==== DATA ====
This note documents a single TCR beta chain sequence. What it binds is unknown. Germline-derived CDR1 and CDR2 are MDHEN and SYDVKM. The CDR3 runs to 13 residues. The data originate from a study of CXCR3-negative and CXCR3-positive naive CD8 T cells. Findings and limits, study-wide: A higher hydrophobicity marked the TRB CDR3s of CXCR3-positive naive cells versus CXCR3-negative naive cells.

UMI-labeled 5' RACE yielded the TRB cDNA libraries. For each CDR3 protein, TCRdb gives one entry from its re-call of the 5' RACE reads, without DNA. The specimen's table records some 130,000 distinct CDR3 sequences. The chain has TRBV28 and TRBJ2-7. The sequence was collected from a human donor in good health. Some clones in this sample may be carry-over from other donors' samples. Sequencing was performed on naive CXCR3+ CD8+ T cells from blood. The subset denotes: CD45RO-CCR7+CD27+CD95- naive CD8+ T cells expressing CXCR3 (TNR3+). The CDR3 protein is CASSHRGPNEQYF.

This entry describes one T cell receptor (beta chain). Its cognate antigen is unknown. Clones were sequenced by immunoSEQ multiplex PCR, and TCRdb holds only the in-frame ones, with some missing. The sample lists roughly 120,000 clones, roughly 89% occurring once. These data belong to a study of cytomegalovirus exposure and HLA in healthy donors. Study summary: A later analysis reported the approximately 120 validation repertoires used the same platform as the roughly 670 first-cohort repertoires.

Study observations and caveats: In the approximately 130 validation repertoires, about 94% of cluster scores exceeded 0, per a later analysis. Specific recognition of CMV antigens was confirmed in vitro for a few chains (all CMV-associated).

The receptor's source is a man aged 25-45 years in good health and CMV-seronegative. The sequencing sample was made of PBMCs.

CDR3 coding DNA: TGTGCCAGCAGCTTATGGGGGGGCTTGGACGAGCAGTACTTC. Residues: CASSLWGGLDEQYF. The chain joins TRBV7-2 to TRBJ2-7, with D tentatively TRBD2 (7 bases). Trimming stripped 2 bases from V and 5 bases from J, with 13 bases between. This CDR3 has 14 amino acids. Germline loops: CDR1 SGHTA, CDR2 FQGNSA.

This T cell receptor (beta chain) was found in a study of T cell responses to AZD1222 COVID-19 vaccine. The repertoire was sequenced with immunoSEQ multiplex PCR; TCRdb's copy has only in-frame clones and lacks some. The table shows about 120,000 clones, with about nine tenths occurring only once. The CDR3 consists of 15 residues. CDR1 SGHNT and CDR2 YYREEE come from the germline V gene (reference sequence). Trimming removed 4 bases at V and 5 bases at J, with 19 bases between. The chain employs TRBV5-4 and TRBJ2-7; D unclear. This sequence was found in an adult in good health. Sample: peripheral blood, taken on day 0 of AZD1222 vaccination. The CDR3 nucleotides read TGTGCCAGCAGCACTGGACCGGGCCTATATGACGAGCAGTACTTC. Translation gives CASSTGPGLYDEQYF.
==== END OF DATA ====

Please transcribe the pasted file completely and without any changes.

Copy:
This note documents a single TCR beta chain sequence. What it binds is unknown. Germline-derived CDR1 and CDR2 are MDHEN and SYDVKM. The CDR3 runs to 13 residues. The data originate from a study of CXCR3-negative and CXCR3-positive naive CD8 T cells. Findings and limits, study-wide: A higher hydrophobicity marked the TRB CDR3s of CXCR3-positive naive cells versus CXCR3-negative naive cells.

UMI-labeled 5' RACE yielded the TRB cDNA libraries. For each CDR3 protein, TCRdb gives one entry from its re-call of the 5' RACE reads, without DNA. The specimen's table records some 130,000 distinct CDR3 sequences. The chain has TRBV28 and TRBJ2-7. The sequence was collected from a human donor in good health. Some clones in this sample may be carry-over from other donors' samples. Sequencing was performed on naive CXCR3+ CD8+ T cells from blood. The subset denotes: CD45RO-CCR7+CD27+CD95- naive CD8+ T cells expressing CXCR3 (TNR3+). The CDR3 protein is CASSHRGPNEQYF.

This entry describes one T cell receptor (beta chain). Its cognate antigen is unknown. Clones were sequenced by immunoSEQ multiplex PCR, and TCRdb holds only the in-frame ones, with some missing. The sample lists roughly 120,000 clones, roughly 89% occurring once. These data belong to a study of cytomegalovirus exposure and HLA in healthy donors. Study summary: A later analysis reported the approximately 120 validation repertoires used the same platform as the roughly 670 first-cohort repertoires.

Study observations and caveats: In the approximately 130 validation repertoires, about 94% of cluster scores exceeded 0, per a later analysis. Specific recognition of CMV antigens was confirmed in vitro for a few chains (all CMV-associated).

The receptor's source is a man aged 25-45 years in good health and CMV-seronegative. The sequencing sample was made of PBMCs.

CDR3 coding DNA: TGTGCCAGCAGCTTATGGGGGGGCTTGGACGAGCAGTACTTC. Residues: CASSLWGGLDEQYF. The chain joins TRBV7-2 to TRBJ2-7, with D tentatively TRBD2 (7 bases). Trimming stripped 2 bases from V and 5 bases from J, with 13 bases between. This CDR3 has 14 amino acids. Germline loops: CDR1 SGHTA, CDR2 FQGNSA.

This T cell receptor (beta chain) was found in a study of T cell responses to AZD1222 COVID-19 vaccine. The repertoire was sequenced with immunoSEQ multiplex PCR; TCRdb's copy has only in-frame clones and lacks some. The table shows about 120,000 clones, with about nine tenths occurring only once. The CDR3 consists of 15 residues. CDR1 SGHNT and CDR2 YYREEE come from the germline V gene (reference sequence). Trimming removed 4 bases at V and 5 bases at J, with 19 bases between. The chain employs TRBV5-4 and TRBJ2-7; D unclear. This sequence was found in an adult in good health. Sample: peripheral blood, taken on day 0 of AZD1222 vaccination. The CDR3 nucleotides read TGTGCCAGCAGCACTGGACCGGGCCTATATGACGAGCAGTACTTC. Translation gives CASSTGPGLYDEQYF.